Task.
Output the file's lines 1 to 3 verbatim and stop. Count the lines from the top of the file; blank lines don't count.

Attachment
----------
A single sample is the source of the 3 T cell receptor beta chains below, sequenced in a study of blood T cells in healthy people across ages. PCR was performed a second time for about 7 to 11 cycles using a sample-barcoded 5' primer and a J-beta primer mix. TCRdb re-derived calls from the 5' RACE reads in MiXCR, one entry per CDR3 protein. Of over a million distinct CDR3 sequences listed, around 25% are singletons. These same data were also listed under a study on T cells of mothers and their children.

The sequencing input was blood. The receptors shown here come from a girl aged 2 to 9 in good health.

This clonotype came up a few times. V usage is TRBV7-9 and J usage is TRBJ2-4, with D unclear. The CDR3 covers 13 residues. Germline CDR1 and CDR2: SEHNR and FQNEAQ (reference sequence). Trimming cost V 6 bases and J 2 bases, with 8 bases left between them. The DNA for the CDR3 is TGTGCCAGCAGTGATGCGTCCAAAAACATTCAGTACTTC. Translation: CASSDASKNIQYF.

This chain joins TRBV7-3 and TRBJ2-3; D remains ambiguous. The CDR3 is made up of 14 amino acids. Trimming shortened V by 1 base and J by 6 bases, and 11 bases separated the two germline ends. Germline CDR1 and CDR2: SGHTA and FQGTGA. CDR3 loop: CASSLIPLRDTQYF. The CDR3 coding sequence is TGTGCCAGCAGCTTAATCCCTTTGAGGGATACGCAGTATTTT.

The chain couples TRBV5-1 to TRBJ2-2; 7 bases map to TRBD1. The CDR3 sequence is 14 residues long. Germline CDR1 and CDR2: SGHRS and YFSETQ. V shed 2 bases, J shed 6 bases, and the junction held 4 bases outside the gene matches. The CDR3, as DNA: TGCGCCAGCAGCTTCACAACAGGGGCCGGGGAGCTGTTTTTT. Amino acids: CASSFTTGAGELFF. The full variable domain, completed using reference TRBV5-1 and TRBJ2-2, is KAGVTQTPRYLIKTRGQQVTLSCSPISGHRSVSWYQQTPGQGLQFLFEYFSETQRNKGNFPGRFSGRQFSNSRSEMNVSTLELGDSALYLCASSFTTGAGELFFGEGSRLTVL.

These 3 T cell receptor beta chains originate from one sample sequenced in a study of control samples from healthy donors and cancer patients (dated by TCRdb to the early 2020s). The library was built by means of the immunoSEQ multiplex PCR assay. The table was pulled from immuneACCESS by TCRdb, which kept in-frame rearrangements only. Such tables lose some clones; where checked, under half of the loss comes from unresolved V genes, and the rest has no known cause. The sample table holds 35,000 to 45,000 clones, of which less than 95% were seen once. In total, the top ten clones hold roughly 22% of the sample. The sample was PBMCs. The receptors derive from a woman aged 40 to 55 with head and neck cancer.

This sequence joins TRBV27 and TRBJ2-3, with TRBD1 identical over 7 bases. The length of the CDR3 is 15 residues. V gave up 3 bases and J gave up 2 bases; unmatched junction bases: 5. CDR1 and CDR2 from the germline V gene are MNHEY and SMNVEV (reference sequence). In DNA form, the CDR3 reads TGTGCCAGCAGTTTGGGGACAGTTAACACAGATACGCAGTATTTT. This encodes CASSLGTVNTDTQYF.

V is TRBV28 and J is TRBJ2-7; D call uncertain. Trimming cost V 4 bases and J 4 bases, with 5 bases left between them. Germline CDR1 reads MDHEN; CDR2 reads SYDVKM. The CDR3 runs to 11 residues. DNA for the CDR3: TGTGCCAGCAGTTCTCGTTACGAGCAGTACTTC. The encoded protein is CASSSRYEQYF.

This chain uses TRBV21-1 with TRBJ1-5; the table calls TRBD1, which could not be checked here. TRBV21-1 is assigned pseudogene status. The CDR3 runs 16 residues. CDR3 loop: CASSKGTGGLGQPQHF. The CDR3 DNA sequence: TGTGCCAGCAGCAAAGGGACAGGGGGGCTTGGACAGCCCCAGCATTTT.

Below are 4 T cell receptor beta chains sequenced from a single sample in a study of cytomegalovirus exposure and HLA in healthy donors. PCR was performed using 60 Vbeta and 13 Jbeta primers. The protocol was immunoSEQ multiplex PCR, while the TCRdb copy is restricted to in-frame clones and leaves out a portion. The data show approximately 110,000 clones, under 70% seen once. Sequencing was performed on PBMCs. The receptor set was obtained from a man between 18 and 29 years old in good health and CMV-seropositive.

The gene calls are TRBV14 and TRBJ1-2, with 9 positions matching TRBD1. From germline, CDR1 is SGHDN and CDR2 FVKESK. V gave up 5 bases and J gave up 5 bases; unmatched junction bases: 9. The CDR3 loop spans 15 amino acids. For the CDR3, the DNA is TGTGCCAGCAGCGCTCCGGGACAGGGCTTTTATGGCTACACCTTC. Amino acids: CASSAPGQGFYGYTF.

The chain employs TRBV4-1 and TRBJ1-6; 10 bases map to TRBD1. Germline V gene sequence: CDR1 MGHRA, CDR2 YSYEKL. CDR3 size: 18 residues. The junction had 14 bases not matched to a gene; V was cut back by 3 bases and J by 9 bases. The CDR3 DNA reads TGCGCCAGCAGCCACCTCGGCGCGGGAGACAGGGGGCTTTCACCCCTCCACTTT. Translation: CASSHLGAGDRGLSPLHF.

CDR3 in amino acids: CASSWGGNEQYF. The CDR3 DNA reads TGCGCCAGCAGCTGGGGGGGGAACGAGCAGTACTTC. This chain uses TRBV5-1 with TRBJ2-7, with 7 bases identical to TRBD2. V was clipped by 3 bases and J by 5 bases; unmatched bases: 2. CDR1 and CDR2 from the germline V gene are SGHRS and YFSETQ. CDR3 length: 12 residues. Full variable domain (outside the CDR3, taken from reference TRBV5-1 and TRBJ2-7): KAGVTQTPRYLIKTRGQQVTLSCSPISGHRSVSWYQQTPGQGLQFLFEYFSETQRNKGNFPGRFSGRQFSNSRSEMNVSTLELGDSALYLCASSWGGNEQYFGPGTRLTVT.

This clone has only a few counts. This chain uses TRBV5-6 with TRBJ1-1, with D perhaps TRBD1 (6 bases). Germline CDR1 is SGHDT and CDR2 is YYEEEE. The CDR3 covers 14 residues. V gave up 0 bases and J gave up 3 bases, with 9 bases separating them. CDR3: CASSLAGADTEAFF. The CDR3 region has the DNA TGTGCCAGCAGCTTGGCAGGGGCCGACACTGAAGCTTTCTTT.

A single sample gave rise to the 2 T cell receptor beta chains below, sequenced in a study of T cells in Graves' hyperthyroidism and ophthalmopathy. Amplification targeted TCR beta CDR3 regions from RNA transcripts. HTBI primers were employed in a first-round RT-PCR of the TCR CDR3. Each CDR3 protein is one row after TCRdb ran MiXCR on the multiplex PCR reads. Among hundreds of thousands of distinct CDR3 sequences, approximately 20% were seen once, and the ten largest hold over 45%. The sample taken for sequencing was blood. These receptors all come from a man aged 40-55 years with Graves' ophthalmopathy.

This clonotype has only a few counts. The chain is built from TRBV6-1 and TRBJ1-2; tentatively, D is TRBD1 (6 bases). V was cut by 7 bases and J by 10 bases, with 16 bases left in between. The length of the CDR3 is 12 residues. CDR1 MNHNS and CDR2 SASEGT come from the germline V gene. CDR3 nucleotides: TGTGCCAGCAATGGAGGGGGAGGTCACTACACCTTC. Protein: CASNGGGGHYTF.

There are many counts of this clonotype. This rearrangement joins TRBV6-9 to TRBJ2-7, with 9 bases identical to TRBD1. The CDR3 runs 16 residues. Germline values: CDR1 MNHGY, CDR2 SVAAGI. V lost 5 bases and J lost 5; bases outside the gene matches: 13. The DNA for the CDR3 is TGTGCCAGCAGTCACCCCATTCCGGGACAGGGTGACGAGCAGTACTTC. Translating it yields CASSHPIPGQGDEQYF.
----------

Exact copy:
A single sample is the source of the 3 T cell receptor beta chains below, sequenced in a study of blood T cells in healthy people across ages. PCR was performed a second time for about 7 to 11 cycles using a sample-barcoded 5' primer and a J-beta primer mix. TCRdb re-derived calls from the 5' RACE reads in MiXCR, one entry per CDR3 protein. Of over a million distinct CDR3 sequences listed, around 25% are singletons. These same data were also listed under a study on T cells of mothers and their children.

The sequencing input was blood. The receptors shown here come from a girl aged 2 to 9 in good health.

This clonotype came up a few times. V usage is TRBV7-9 and J usage is TRBJ2-4, with D unclear. The CDR3 covers 13 residues. Germline CDR1 and CDR2: SEHNR and FQNEAQ (reference sequence). Trimming cost V 6 bases and J 2 bases, with 8 bases left between them. The DNA for the CDR3 is TGTGCCAGCAGTGATGCGTCCAAAAACATTCAGTACTTC. Translation: CASSDASKNIQYF.